Negron endorses massive land buy to ease Lake Okeechobee runoff woes

Sen. Joe Negron, R-Stuart, said he'll support a massive land buy south of Lake Okeechobee

Sen. Joe Negron, R-Stuart, said he’ll support a massive land buy south of Lake Okeechobee

Senate President-designate Joe Negron said Tuesday that he will push for a massive, $2.4 billion public works project to create 60,000 acres of water storage south of Lake Okeechobee, signaling a major break in one of Florida’s longest political and environmental battles.

At a news conference in his Stuart hometown, Negron, a Republican who represents part of northern Palm Beach County, said the land-buy is needed to ease the deadly environmental effect of discharges of Lake Okeechobee water fouled by runoff from nearby farms and residential and commercial development.

The Indian River Lagoon, in Negron’s district, has turned green with toxic algae this summer, fueled by the nutrient rich water pushed out of the big lake to lower the risk of flooding.

“For too long, our community has been plagued by tremendous environmental and economic impacts as hundreds of millions of gallons of water are released from Lake Okeechobee each year,” Negron said. “Permanent storage south of Lake Okeechobee is unquestionably needed as part of the overall plan to solve this catastrophic problem, particularly given the very devastating effects the current algal blooms are causing in both our estuaries and the Everglades.”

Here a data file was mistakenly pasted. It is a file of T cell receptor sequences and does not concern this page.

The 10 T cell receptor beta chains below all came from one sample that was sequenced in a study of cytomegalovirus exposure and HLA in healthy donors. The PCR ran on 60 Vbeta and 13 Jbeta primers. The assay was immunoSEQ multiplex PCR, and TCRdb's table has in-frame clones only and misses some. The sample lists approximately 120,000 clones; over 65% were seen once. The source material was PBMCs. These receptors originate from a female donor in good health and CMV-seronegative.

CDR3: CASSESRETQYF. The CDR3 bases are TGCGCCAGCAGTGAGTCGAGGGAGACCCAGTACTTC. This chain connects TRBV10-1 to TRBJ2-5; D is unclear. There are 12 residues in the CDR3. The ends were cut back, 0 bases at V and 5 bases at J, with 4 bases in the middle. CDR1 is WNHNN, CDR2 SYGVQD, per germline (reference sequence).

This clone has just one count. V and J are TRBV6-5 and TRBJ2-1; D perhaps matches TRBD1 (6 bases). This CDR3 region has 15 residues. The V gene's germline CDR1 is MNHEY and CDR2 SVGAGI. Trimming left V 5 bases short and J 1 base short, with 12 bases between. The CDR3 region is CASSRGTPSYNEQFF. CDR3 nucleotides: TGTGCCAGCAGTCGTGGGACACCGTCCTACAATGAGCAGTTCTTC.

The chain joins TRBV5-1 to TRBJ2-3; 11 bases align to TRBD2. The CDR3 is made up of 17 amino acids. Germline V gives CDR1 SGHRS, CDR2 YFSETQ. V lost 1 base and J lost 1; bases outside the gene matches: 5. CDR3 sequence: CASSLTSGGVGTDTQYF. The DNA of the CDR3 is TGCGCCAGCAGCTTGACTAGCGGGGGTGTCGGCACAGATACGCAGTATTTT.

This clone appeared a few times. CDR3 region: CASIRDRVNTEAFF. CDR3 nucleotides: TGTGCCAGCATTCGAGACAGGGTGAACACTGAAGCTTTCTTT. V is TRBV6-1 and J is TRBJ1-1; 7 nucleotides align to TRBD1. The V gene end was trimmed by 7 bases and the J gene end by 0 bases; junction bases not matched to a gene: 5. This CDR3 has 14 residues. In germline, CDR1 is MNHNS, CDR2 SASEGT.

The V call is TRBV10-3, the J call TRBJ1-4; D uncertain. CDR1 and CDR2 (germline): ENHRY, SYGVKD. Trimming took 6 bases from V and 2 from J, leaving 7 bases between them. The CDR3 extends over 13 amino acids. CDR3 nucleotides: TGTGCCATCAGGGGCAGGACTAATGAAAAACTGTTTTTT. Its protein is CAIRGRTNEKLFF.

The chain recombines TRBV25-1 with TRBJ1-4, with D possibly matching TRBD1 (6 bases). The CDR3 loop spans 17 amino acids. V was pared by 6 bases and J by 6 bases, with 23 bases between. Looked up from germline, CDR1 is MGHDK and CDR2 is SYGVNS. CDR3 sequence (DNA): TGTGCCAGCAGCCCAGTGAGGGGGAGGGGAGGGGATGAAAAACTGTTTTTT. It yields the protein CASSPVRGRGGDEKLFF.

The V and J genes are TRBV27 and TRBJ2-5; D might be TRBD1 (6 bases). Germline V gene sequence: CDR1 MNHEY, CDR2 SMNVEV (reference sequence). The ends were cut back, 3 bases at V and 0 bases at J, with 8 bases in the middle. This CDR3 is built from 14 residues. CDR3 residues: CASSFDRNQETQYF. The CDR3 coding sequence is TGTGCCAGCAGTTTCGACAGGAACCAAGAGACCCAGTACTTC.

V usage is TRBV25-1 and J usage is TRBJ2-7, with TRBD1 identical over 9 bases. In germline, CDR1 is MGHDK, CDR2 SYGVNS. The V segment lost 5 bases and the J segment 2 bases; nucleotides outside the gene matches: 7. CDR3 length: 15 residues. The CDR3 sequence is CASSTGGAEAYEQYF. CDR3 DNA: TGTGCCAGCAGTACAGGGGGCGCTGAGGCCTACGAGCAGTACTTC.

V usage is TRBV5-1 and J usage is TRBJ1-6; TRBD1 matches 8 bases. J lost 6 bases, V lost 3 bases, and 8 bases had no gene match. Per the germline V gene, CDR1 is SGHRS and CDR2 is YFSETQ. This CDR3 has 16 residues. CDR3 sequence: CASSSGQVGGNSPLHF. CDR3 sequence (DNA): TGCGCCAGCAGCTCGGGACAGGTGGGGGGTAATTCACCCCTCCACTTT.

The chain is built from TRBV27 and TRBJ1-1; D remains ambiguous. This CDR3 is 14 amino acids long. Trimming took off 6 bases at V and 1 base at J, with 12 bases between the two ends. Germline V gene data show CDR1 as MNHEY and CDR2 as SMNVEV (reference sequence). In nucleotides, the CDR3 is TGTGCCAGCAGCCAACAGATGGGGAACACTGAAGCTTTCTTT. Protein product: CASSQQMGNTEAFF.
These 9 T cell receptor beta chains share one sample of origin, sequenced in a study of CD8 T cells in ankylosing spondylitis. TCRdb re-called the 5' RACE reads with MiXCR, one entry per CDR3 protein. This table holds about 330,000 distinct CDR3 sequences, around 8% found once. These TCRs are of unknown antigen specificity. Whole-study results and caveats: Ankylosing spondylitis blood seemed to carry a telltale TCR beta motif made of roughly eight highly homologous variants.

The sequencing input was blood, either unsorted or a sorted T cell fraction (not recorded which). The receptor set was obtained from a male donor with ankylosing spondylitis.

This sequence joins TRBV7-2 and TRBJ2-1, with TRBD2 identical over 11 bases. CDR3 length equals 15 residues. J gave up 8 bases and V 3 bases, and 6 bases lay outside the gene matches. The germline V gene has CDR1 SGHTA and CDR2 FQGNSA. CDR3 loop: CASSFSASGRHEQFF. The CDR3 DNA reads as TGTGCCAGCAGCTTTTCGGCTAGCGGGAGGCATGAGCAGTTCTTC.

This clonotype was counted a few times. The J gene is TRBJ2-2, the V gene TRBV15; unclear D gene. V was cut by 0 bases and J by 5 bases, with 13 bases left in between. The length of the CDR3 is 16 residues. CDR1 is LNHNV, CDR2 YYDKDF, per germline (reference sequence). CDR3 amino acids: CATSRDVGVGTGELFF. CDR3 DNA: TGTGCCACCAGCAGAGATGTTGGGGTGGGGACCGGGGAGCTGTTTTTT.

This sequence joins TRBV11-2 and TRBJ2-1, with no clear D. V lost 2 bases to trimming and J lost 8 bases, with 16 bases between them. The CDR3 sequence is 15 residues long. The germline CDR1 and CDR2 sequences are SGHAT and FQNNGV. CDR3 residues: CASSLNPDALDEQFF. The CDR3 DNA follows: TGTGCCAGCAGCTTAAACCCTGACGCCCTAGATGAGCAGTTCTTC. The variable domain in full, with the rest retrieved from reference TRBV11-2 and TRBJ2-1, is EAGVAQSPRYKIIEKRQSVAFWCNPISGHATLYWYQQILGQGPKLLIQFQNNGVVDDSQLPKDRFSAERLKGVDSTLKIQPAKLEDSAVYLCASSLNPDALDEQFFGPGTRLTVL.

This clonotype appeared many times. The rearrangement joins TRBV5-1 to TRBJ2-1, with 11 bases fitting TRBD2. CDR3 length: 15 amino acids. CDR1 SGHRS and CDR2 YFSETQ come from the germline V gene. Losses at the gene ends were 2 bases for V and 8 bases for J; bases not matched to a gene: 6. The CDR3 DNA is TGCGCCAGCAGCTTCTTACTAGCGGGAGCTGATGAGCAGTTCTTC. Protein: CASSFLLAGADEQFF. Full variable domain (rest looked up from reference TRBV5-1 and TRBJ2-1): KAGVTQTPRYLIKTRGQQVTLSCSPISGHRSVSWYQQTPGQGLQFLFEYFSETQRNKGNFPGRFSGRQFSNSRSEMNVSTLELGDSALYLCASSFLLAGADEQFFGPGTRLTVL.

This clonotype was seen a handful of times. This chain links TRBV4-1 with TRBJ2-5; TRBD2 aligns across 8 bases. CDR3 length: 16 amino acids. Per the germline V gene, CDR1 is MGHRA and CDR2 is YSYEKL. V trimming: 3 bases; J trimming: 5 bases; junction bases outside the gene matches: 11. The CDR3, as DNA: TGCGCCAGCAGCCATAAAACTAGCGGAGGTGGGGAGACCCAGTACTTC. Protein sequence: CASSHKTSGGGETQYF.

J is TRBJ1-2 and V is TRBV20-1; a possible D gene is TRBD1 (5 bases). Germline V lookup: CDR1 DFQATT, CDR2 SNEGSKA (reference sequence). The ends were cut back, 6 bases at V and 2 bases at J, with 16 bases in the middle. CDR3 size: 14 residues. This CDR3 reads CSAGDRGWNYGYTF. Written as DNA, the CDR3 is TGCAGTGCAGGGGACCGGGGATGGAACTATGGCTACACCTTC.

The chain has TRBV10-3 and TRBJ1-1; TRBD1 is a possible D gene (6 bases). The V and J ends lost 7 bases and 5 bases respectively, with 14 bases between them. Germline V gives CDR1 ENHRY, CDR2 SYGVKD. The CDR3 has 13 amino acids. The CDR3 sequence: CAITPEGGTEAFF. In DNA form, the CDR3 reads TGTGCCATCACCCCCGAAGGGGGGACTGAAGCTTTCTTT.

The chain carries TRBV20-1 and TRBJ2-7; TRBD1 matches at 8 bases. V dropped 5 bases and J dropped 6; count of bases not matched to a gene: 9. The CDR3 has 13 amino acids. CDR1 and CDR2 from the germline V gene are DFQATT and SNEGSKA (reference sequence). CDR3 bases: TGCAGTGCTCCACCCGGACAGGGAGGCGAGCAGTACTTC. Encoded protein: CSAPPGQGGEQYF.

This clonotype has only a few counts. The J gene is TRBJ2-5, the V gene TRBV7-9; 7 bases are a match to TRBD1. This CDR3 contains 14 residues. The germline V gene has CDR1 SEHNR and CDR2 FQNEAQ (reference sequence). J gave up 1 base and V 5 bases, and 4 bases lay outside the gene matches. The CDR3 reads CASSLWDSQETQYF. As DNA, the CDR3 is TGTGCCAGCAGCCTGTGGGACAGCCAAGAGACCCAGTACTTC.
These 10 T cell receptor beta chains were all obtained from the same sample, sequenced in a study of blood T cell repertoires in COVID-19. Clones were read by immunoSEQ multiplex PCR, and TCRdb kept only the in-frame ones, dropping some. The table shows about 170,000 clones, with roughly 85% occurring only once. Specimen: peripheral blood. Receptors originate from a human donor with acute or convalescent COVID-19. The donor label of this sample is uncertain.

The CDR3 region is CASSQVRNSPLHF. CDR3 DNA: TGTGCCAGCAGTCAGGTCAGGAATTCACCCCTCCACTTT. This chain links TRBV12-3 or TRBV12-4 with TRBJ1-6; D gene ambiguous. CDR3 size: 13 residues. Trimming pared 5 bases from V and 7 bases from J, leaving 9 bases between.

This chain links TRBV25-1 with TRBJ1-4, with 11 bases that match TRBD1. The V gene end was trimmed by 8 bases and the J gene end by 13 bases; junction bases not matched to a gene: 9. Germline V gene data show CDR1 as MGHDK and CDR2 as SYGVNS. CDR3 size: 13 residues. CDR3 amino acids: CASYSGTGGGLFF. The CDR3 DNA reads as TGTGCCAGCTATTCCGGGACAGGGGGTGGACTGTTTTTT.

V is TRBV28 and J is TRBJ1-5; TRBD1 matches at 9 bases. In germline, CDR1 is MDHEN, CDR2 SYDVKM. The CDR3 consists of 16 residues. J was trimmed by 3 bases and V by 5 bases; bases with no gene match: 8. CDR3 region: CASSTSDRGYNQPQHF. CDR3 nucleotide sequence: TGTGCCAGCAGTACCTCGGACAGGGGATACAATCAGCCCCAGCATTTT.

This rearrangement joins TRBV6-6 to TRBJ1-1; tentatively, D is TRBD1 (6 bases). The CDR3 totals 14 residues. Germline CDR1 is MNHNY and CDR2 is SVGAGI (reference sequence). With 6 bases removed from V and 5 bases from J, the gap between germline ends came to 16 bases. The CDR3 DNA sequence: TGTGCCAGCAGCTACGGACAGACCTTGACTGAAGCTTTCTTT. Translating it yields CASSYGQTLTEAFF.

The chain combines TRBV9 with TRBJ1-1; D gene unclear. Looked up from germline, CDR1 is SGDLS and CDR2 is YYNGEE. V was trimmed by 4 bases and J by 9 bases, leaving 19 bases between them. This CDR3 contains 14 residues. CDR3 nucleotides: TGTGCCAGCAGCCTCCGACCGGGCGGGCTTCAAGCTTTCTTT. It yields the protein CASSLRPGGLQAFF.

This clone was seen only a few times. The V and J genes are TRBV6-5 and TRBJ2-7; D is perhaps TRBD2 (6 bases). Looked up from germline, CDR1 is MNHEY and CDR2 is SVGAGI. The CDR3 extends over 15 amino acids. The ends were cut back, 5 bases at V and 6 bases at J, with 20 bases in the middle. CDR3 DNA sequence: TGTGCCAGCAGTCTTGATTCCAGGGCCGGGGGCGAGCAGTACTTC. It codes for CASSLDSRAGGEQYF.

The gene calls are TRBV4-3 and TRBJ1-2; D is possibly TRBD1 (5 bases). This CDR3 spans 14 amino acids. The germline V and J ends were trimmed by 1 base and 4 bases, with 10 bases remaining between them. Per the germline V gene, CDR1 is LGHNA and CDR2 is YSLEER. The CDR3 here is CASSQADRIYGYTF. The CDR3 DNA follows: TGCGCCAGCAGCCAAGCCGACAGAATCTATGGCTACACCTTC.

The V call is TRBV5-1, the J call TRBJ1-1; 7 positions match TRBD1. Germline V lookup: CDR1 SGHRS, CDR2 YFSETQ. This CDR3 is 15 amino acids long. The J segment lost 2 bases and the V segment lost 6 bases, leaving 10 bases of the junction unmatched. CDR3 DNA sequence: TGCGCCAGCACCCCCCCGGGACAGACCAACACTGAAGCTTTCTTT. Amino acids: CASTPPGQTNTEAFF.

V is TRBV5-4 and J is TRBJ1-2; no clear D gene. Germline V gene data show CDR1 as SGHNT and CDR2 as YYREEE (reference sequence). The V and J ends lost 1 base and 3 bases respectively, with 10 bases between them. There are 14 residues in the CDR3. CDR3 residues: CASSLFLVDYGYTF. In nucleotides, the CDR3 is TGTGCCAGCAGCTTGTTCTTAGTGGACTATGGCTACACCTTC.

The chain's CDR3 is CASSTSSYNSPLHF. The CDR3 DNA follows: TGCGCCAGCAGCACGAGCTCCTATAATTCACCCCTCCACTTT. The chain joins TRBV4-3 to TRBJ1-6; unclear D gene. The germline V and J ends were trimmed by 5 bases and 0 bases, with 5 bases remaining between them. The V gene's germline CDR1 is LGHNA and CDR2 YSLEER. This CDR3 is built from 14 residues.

Environmental organizations have been demanding the land buy for years to create new reservoirs for water storage.

But Gov. Rick Scott and the Republican-led Legislature have denied the approach as too costly and scientifically unproven.

Negron’s endorsement, however, is a big step in negotiations that will begin in earnest following this fall’s elections. The Legislature reconvenes in March.

Negron is proposing a state-federal split of the $2.4 billion price tag. The state would draw financing by using about $100 million-a-year in documentary stamp tax dollars set aside by voters in 2014 under constitutional Amendment 1.

These dollars, used over the next 20 years, would finance the purchase of the land and construction of the reservoirs, Negron said.

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